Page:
Title: Host Preference of the Plum Curculio, Conotrachelus nenuphar Herbst (Coleoptera: Curculionidae) Authors
Submitted to: Entomologia Experimentalis et Applicata
Publication Type: Peer Reviewed Journal
Publication Acceptance Date: January 16, 2007
Publication Date: June 15, 2007
Citation: Leskey, T.C., Wright, S.E. 2007. Host Preference of the Plum Curculio, Conotrachelus nenuphar Herbst (Coleoptera: Curculionidae). Entomologia Experimentalis et Applicata. Vol. 123: 217-227. Interpretive Summary: The plum curculio is a serious pest of fruit orchards in eastern North America, feeding and depositing eggs in a number of hosts including apple, peach and plum. In order to identify the preferred cultivated host of plum curculio, we conducted an extensive mark-release-recapture study and monitored wild populations in an orchard that included the following host fruit trees of plum curcuio; apple, peach, European plum, Japanese plum, sweet cherry, tart cherry, apricot, and pear. We captured the greatest number of marked and wild adults in screen traps attached to Japanese plum. Similarly, we recovered the greatest number of adults dislodged from tree canopies from plum species, with overall numbers greater on Japanese plum. Based on a preference index, Japanese plum was the most highly preferred host fruit tree, followed by European plum, peach, sweet cherry, tart cherry, apricot, apple, and pear, respectively. We hypothesize that Japanese plum is the preferred host of plum curculio and that this host should be used as source material for identification of host plant-based attractants for this important pest species in order to develop an effective monitoring tools.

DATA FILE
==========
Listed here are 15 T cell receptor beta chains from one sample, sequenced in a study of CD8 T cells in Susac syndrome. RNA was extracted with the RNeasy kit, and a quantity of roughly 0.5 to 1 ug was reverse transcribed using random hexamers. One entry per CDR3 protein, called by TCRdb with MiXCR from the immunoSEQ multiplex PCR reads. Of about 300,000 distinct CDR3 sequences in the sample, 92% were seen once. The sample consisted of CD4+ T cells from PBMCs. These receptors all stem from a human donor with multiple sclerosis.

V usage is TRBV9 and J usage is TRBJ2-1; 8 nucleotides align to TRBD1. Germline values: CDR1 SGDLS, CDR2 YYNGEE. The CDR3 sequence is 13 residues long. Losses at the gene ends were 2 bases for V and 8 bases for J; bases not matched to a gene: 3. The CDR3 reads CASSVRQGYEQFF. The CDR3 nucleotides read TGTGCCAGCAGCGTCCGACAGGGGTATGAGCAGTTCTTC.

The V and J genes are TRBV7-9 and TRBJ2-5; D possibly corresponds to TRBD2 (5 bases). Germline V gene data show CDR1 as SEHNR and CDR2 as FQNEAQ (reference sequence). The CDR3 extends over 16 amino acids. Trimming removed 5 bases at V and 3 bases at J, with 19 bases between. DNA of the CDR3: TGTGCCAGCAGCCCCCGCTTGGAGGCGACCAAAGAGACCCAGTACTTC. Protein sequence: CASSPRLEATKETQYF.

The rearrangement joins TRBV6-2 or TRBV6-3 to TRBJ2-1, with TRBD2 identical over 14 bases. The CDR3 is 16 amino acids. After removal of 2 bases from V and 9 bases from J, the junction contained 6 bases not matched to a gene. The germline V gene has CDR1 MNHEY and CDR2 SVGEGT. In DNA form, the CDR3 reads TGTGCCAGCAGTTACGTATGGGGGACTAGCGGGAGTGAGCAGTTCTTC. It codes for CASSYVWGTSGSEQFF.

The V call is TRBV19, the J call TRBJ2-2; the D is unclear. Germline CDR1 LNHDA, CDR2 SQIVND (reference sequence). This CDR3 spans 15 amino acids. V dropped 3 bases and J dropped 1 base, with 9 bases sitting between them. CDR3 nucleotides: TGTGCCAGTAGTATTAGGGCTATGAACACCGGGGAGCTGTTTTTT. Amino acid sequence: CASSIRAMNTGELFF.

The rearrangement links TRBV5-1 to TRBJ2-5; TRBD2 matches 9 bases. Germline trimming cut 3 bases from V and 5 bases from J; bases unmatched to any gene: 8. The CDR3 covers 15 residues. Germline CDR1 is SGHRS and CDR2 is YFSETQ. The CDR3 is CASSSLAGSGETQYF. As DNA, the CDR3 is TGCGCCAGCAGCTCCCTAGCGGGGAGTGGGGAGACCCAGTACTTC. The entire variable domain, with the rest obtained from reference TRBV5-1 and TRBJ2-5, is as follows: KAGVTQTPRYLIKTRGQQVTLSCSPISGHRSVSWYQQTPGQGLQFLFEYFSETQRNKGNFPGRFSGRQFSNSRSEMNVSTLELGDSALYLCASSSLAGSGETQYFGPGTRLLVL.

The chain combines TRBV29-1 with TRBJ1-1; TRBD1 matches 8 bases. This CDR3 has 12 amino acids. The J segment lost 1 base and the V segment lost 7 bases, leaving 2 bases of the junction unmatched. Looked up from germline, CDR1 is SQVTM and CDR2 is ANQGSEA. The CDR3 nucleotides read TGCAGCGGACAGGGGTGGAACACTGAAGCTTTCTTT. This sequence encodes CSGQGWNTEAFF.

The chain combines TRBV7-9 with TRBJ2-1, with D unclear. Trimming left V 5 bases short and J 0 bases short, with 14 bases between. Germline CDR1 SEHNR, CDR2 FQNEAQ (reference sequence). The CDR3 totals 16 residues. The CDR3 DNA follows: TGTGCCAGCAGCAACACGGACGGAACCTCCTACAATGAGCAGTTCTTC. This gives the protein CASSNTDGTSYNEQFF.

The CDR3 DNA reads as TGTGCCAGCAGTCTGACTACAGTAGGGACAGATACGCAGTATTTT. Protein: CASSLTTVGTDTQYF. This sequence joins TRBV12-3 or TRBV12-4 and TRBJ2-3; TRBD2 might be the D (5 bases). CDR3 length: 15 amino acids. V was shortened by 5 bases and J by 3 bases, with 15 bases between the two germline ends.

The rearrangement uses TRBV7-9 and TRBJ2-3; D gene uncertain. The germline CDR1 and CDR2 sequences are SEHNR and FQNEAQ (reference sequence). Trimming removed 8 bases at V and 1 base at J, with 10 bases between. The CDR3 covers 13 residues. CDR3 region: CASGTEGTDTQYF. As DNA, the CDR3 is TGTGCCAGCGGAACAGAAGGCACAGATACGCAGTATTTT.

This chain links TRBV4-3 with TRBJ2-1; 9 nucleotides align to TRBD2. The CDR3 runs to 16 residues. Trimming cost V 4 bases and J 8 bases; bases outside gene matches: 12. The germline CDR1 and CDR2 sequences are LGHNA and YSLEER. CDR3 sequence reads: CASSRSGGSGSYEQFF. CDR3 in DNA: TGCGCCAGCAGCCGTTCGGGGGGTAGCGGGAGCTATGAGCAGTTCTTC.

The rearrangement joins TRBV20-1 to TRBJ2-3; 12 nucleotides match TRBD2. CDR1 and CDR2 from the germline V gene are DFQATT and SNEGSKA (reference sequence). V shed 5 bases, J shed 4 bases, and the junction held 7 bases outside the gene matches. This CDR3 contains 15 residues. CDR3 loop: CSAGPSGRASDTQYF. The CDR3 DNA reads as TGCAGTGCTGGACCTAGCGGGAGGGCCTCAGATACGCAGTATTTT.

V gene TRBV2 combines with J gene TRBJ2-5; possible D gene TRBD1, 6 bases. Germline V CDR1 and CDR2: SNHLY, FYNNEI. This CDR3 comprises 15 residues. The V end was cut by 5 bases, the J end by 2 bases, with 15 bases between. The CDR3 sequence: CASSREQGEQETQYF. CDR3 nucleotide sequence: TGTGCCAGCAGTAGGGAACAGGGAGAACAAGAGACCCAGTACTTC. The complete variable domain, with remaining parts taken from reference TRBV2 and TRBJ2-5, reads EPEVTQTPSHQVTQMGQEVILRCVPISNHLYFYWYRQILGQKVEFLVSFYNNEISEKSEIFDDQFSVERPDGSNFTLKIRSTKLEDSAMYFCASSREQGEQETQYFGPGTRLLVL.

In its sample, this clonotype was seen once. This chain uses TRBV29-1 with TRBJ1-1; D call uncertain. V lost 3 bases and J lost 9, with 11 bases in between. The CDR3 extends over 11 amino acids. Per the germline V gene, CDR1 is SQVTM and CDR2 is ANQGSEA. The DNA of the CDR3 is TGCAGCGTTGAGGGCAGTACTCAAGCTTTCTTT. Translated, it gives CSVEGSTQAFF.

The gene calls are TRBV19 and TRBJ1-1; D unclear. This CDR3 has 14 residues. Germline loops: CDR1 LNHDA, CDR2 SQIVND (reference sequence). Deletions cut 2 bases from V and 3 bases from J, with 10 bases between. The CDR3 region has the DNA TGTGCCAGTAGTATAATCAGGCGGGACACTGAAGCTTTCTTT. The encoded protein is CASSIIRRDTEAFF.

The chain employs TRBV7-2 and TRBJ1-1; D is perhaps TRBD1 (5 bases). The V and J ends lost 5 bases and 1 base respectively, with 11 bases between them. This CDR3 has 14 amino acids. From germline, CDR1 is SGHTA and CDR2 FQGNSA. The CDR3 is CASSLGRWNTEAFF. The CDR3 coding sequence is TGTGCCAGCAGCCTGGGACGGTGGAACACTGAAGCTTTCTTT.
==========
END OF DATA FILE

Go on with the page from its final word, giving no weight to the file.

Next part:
Technical Abstract: We assessed host preference of adult plum curculio, Conotrachelus nenuphar (Herbst) based on the total number of mark-released and wild adults recovered and the total distance moved by mark-released adults in an orchard whose layout was designed to specifically allow foraging plum curculios to choose among host tree species. Host trees included apple, Malus domestica Borkh; pear, Pyrus communis L.; peach, Prunus persica Batsch; apricot, P. armeniaca L.; sour cherry, P. cerasus L; sweet cherry, P. avium (L.); European plum, P. domestica L.; and Japanese plum, P. salicina Lindl. We released 2900 marked adults and recovered 17.7%. We used screen traps to provide a measure of the number of adults that arrived at and climbed up particular host trees and found that significantly greater numbers of marked adults and the greatest number of wild adults were recovered from screen traps attached to Japanese plum. We sampled host tree canopies by tapping limbs to provide a measure of the number of adults within a tree canopy at a particular moment. Again, significantly greater numbers of marked and wild adults were recovered from plum species, with no difference between Japanese and European plum cultivars for marked individuals, but with significantly greater numbers of wild individuals recovered from Japanese plum. The preference index (PI) for Japanese plum based on total distances moved by all mark-recovered adults indicates that Japanese plum was the most highly preferred host, followed by European plum, peach, sweet cherry, tart cherry, apricot, apple, and pear, respectively.